The upside of that soft suspension is that the Yadea is very comfy by moped standards. It feels almost plush, thanks in part to a seat of generous size which is big enough for two and even has a pillion backrest. As for weather protection, it's pretty good by moped standards, some of which have skimpier bodywork than this, though I'd like the option of a screen.


Lexmoto Yadea 2021 Electric Scooter Review Spec Price_50


Rider aids and accessories

The best rider aid is immediately obvious – the Yadea's dash is a big tablet-sized thing, and one of the clearest I've ever come across. Ignition on, and a giant 'P' lights up; press the P switch to get out of park mode and you're good to go, with a big speedo and battery gauge, the latter showing both graphic segments and % charge, which falls nice and steady as the miles tick by. There's also a clock, estimated range left and an odometer. The dash appears to offer bluetooth connectivity, but UK buyers won't have the app, at least not yet. Otherwise, Yadea riders get standard switchgear, LED lights, and security is limited to a steering lock.


2021 Lexmoto Yadea storage capacity

More bonus points here. Some electric scooters use up valuable storage space with battery, but not this one. With the battery neatly sitting under your feet, there's a good-sized underseat space, easily big enough for a full-face helmet plus a few bits and pieces. Two little cubbies upfront are big enough for a phone and sundries, plus there's a shopping bag hook.


Is electric worth it?

For scooters, especially mopeds, going electric is fast becoming a no-brainer, as long as the range is sufficient for what you want. They still cost more to buy upfront, but thanks to the OLEV grant, the premium is less than it would otherwise be. Lexmoto's Impulse electric scooter costs £400 more than the equivalent 50cc Nano, which sounds a lot. But a regular rider would recoup all that over time in not having to buy petrol, oil and filters – servicing is limited to tyres and brake pads, and a full recharge costs about 25p at domestic rates. And with the National Grid increasingly powered by renewable energy, this really is the greener option.


2021 Lexmoto Yadea verdict

If you want an electric moped, the Yadea is a good choice. It's got a useable range, plenty of storage space and should cost peanuts to run. It also feels quite sophisticated, not built down to a price, and that's despite being cheaper than the opposition. What's not to like?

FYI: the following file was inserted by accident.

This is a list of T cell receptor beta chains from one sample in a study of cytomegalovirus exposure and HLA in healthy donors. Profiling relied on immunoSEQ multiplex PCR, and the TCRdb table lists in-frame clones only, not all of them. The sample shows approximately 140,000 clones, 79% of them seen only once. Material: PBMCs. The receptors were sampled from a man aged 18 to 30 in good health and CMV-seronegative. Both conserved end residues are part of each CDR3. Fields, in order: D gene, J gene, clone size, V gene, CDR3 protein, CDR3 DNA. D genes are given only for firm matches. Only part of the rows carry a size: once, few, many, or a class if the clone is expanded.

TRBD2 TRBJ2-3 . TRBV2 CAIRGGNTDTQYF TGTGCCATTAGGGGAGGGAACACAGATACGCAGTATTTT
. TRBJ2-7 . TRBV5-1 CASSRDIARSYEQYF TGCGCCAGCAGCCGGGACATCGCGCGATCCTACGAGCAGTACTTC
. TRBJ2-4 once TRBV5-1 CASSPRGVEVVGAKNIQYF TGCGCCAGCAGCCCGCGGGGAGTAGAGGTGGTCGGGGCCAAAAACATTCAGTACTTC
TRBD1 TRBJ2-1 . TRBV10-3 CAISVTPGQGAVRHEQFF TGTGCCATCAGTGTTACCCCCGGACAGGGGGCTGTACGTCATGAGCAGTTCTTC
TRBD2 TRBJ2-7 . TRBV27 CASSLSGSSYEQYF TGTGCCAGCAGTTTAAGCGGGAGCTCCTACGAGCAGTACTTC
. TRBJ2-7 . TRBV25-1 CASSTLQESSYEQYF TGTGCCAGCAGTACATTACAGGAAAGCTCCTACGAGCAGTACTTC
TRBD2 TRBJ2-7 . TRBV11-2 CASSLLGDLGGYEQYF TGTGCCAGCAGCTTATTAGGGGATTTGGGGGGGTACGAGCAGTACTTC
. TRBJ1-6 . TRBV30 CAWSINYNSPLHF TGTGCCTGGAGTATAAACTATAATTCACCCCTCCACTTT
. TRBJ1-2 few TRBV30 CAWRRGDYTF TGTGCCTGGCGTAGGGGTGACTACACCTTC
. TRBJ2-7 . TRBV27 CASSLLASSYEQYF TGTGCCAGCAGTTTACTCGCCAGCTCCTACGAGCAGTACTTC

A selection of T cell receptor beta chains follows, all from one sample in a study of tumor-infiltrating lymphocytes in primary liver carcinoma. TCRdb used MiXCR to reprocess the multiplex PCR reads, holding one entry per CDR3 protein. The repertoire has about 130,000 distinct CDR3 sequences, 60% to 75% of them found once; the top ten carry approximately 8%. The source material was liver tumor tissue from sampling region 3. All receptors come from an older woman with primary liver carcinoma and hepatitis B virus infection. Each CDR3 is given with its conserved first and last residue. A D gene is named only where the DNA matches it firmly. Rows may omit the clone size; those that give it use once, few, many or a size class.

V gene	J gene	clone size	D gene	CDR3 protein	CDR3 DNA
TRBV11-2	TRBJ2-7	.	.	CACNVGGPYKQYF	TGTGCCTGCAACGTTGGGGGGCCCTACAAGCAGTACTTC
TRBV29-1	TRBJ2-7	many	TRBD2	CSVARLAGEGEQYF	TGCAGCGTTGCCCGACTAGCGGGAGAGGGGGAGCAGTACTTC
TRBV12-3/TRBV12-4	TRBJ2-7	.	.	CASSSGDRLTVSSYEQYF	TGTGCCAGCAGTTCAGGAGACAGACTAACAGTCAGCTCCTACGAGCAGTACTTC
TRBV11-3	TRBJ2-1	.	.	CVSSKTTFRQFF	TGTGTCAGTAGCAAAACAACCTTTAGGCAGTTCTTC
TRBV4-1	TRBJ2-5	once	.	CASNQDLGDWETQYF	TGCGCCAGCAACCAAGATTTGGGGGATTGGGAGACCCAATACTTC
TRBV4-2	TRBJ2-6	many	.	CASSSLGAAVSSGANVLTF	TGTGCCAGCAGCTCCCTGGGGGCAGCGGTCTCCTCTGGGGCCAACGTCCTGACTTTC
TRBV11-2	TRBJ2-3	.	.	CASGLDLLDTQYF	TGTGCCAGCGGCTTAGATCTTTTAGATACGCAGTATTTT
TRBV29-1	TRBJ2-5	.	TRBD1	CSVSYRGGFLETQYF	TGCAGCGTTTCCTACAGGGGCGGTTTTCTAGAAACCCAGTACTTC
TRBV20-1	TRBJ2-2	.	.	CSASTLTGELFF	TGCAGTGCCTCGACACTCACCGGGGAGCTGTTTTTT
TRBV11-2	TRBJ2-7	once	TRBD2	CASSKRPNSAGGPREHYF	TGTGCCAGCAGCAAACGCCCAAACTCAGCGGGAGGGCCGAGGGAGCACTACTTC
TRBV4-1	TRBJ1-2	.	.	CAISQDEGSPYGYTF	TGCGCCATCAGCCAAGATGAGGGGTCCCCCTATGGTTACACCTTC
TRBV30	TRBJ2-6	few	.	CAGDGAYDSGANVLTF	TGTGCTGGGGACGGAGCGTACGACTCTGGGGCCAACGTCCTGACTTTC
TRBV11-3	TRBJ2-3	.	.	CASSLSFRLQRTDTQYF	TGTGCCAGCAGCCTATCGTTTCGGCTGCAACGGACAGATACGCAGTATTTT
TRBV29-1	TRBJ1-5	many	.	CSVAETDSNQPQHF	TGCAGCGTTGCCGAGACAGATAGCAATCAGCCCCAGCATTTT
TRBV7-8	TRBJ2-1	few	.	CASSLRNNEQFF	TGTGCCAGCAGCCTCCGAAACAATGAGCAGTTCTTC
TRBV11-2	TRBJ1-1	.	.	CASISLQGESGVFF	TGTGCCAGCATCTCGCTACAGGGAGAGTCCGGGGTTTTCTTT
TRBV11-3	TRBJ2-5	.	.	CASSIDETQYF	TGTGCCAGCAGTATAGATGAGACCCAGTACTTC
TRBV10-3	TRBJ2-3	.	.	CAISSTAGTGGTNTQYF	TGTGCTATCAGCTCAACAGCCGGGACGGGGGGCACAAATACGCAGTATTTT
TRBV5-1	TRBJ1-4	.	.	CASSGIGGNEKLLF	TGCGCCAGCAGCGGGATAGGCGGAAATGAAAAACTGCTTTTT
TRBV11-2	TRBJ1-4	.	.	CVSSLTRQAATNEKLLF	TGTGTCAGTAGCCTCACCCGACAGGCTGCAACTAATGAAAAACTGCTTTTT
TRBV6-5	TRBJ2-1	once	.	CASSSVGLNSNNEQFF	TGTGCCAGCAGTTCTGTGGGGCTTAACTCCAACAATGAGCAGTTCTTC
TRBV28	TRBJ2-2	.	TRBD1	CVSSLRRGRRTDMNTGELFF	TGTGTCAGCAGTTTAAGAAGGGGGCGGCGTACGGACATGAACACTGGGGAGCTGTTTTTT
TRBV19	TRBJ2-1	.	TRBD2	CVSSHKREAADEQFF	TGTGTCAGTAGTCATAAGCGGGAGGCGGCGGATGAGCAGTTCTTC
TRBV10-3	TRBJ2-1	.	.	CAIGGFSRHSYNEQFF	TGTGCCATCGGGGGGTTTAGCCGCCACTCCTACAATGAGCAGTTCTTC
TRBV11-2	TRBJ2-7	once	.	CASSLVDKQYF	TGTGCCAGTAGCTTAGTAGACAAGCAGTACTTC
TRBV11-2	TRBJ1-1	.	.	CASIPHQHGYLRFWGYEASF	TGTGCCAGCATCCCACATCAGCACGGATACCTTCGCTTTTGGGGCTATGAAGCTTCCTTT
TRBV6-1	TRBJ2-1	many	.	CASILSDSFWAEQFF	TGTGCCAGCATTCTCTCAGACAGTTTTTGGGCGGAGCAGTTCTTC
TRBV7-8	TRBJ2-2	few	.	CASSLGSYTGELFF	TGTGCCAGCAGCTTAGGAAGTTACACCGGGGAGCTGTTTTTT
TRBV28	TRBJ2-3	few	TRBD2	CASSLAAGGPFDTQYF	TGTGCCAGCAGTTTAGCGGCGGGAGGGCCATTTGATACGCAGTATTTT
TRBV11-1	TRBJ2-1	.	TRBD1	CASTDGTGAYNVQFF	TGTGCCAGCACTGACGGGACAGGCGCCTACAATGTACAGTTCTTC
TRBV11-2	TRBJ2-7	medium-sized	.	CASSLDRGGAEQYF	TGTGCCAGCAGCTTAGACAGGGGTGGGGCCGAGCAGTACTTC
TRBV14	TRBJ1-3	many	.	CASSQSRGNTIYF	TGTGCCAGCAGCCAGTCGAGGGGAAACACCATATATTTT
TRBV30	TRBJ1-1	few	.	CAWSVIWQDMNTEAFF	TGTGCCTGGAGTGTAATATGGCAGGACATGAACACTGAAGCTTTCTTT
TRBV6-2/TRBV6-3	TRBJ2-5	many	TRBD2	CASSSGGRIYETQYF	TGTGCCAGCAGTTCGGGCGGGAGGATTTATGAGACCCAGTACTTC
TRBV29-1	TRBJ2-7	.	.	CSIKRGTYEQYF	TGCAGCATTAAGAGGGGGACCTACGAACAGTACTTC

2021 Lexmoto Yadea Specification

New price

£1799.99 (after OLEV grant applied)

Motor type

Electric, rear hub mounted


3bhp (2.3kW)



Top speed



Direct drive


35 miles

Battery type


Battery capacity


Rider aids



Pressed steel

Front suspension

30mm dia

Front suspension adjustment


Rear suspension

Twin shocks

Rear suspension adjustment

5-position pre-load

Front brake

220mm disc

Rear brake

220mm disc

Front tyre

90/90 R12 Yangxin

Rear tyre

100/80 R12 Yangxin




1810mm x 700mm x 1160mm (LxWxH)



Ground clearance


Seat height


Kerb weight



2 years (battery 3 years)

MCIA Secured rating

Not yet included



PHOTOS: James Archibold

Looking for scooter or moped insurance? Get a quote for this machine with Bennetts moped and scooter insurance


What is MCIA Secured?

MCIA Secured gives bike buyers the chance to see just how much work a manufacturer has put into making their new investment as resistant to theft as possible.

As we all know, the more security you use, the less chance there is of your bike being stolen. In fact, based on research by Bennetts, using a disc lock makes your machine three times less likely to be stolen, while heavy duty kit can make it less likely to be stolen than a car. For reviews of the best security products, click here.

MCIA Secured gives motorcycles a rating out of five stars, based on the following being fitted to a new bike as standard:

  • A steering lock that meets the UNECE 62 standard
  • An ignition immobiliser system
  • A vehicle marking system
  • An alarm system
  • A vehicle tracking system with subscription

The higher the star rating, the better the security, so always ask your dealer what rating your bike has, and compare it to other machines on your shortlist.